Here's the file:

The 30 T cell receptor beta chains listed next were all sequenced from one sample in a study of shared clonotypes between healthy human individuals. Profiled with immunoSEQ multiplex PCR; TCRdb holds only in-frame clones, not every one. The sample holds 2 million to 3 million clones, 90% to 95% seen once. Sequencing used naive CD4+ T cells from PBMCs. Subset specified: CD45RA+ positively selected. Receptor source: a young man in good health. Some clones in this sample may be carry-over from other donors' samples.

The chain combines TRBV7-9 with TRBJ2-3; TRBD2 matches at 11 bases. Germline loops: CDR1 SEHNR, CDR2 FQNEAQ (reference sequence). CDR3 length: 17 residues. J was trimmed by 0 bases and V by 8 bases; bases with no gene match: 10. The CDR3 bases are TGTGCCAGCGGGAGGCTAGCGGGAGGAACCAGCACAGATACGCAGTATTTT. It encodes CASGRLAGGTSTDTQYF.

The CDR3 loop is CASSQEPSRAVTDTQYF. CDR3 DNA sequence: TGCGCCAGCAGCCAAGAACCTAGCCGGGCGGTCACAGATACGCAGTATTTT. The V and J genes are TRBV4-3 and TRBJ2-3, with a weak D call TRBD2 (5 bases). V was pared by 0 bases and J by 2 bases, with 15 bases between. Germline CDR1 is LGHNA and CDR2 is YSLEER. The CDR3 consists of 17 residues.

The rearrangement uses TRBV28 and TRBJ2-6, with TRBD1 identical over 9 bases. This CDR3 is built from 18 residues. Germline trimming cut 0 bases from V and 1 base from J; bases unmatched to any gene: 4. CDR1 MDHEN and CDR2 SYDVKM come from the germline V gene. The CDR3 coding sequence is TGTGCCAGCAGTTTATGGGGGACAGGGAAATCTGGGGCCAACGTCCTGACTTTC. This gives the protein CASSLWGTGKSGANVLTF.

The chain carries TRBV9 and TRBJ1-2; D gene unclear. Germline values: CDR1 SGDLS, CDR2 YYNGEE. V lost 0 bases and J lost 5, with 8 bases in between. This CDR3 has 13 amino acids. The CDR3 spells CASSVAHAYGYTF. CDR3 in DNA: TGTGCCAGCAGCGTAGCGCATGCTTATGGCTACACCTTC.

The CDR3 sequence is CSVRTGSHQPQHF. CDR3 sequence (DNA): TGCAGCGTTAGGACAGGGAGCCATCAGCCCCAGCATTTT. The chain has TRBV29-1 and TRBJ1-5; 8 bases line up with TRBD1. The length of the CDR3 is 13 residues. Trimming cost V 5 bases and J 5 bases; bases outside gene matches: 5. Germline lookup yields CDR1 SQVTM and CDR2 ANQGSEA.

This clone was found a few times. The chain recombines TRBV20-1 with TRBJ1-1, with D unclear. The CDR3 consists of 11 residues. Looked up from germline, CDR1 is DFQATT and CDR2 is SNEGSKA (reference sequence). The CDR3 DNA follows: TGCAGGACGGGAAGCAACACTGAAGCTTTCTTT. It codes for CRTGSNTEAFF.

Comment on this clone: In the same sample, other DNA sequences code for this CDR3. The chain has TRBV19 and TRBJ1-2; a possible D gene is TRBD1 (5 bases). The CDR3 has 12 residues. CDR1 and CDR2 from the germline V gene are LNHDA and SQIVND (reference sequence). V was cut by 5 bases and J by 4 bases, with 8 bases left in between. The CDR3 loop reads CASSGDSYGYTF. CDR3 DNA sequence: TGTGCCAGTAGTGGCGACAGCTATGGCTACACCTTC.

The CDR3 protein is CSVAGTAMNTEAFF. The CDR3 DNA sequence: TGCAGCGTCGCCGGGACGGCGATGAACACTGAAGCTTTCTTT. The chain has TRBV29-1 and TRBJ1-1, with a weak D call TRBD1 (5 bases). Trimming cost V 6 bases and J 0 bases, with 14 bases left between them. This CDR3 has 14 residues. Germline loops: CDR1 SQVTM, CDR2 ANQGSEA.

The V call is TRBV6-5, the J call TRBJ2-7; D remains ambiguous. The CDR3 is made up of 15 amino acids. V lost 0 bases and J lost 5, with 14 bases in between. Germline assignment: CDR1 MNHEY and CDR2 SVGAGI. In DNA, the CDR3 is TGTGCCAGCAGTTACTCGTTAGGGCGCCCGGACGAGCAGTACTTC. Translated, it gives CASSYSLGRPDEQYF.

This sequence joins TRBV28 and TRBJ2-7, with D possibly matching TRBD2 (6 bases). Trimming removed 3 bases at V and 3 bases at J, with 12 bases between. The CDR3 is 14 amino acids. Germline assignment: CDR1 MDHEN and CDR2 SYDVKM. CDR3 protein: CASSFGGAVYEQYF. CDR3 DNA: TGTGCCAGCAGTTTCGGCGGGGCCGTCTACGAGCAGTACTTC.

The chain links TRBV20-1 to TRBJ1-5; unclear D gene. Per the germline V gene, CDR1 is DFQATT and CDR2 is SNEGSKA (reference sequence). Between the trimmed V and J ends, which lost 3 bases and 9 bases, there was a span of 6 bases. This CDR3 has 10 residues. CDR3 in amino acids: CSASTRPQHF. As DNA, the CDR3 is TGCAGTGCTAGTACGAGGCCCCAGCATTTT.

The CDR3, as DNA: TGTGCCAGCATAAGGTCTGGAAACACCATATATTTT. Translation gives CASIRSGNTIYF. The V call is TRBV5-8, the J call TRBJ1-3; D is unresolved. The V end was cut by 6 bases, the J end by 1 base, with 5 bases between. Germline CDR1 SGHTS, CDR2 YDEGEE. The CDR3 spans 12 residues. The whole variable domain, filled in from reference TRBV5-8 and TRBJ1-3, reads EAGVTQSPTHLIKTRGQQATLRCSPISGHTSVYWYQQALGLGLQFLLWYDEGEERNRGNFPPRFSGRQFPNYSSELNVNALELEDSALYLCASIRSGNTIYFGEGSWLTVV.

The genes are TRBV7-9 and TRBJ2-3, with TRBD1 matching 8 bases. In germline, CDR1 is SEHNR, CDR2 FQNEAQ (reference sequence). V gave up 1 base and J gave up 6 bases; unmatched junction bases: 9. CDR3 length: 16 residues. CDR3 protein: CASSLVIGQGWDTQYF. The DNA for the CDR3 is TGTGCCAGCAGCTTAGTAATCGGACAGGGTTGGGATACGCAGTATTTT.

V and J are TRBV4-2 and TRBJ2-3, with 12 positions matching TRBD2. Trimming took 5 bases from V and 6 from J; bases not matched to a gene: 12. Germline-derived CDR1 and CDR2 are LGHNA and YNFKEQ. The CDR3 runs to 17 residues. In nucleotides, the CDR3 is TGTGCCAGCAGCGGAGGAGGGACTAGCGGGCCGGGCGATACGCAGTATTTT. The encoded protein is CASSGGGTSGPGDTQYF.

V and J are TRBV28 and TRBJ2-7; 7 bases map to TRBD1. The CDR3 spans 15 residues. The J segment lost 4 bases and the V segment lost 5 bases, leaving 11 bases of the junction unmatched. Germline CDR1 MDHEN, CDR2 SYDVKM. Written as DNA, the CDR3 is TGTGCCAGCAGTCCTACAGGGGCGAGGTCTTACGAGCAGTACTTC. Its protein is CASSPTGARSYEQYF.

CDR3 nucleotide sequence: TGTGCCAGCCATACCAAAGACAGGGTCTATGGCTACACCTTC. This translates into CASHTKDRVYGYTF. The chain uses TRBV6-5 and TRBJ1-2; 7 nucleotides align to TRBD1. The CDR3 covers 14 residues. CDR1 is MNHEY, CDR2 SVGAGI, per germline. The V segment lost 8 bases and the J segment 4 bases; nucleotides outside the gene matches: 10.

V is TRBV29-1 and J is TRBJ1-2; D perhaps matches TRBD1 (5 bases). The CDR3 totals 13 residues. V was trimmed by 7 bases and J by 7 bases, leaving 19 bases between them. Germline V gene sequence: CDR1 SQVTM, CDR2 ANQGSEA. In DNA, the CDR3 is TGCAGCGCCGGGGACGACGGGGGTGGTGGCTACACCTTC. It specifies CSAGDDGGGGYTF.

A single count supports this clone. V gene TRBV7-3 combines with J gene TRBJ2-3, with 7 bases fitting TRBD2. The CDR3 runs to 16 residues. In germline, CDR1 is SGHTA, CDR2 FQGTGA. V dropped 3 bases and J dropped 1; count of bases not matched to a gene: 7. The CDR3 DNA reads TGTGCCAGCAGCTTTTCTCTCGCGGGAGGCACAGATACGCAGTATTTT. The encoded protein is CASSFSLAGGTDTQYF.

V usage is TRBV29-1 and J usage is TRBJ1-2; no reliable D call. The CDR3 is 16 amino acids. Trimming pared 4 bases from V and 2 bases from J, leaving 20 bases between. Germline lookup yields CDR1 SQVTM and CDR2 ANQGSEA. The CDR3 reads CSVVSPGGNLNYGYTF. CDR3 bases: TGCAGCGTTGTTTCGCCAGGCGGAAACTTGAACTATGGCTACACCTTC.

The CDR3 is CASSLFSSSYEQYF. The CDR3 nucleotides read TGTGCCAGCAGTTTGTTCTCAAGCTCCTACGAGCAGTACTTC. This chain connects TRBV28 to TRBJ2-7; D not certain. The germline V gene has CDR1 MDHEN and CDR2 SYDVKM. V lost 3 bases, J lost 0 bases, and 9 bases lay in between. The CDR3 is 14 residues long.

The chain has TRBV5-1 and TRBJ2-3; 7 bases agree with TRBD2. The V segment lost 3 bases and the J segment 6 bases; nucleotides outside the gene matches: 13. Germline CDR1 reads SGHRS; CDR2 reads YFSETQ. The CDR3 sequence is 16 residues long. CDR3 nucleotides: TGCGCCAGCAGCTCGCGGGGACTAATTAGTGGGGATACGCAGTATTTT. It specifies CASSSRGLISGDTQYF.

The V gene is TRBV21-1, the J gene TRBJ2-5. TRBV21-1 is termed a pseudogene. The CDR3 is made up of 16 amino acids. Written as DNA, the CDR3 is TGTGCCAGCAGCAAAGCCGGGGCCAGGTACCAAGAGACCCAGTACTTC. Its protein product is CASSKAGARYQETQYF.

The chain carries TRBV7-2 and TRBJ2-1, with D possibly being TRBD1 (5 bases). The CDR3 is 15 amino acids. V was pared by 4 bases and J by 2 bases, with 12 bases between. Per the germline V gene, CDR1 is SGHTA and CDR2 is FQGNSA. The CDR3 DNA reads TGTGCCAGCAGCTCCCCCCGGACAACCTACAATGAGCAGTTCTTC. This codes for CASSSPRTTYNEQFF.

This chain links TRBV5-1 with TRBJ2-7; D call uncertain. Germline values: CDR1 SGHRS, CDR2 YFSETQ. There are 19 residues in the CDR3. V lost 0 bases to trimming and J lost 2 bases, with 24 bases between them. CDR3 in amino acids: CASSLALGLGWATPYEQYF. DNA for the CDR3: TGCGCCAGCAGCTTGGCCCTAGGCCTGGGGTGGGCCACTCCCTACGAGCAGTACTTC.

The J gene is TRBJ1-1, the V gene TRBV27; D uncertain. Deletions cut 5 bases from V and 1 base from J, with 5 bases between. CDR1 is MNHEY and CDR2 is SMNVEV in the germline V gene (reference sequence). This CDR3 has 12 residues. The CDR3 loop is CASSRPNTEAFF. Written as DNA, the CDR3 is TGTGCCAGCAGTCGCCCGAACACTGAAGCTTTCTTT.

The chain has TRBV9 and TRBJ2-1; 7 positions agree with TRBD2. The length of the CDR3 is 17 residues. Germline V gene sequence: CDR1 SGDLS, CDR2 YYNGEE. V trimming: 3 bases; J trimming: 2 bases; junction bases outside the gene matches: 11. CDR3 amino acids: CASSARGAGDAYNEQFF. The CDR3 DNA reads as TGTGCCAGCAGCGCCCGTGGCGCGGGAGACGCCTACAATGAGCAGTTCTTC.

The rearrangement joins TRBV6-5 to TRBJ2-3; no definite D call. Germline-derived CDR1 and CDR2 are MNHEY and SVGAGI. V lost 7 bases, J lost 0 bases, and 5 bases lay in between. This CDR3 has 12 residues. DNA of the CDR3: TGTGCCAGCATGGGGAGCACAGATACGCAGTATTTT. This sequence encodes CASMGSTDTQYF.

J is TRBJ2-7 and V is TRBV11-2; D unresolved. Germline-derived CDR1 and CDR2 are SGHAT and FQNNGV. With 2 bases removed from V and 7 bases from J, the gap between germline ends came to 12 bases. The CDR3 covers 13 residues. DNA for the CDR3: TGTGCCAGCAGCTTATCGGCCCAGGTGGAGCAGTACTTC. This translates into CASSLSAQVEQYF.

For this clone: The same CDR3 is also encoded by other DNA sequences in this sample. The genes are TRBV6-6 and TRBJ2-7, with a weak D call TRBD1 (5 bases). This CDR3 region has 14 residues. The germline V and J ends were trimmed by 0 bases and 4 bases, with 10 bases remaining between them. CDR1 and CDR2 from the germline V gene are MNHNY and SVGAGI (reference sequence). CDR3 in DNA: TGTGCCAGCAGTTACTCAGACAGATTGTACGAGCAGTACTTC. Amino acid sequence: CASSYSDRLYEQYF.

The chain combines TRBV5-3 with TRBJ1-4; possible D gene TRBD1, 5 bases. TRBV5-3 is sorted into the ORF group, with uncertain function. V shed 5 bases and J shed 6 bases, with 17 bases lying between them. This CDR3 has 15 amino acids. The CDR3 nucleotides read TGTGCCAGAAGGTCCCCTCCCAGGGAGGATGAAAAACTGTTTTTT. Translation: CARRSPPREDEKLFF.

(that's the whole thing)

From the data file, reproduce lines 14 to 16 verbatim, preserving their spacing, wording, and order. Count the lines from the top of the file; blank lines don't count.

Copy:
The genes are TRBV7-9 and TRBJ2-3, with TRBD1 matching 8 bases. In germline, CDR1 is SEHNR, CDR2 FQNEAQ (reference sequence). V gave up 1 base and J gave up 6 bases; unmatched junction bases: 9. CDR3 length: 16 residues. CDR3 protein: CASSLVIGQGWDTQYF. The DNA for the CDR3 is TGTGCCAGCAGCTTAGTAATCGGACAGGGTTGGGATACGCAGTATTTT.

V and J are TRBV4-2 and TRBJ2-3, with 12 positions matching TRBD2. Trimming took 5 bases from V and 6 from J; bases not matched to a gene: 12. Germline-derived CDR1 and CDR2 are LGHNA and YNFKEQ. The CDR3 runs to 17 residues. In nucleotides, the CDR3 is TGTGCCAGCAGCGGAGGAGGGACTAGCGGGCCGGGCGATACGCAGTATTTT. The encoded protein is CASSGGGTSGPGDTQYF.

V and J are TRBV28 and TRBJ2-7; 7 bases map to TRBD1. The CDR3 spans 15 residues. The J segment lost 4 bases and the V segment lost 5 bases, leaving 11 bases of the junction unmatched. Germline CDR1 MDHEN, CDR2 SYDVKM. Written as DNA, the CDR3 is TGTGCCAGCAGTCCTACAGGGGCGAGGTCTTACGAGCAGTACTTC. Its protein is CASSPTGARSYEQYF.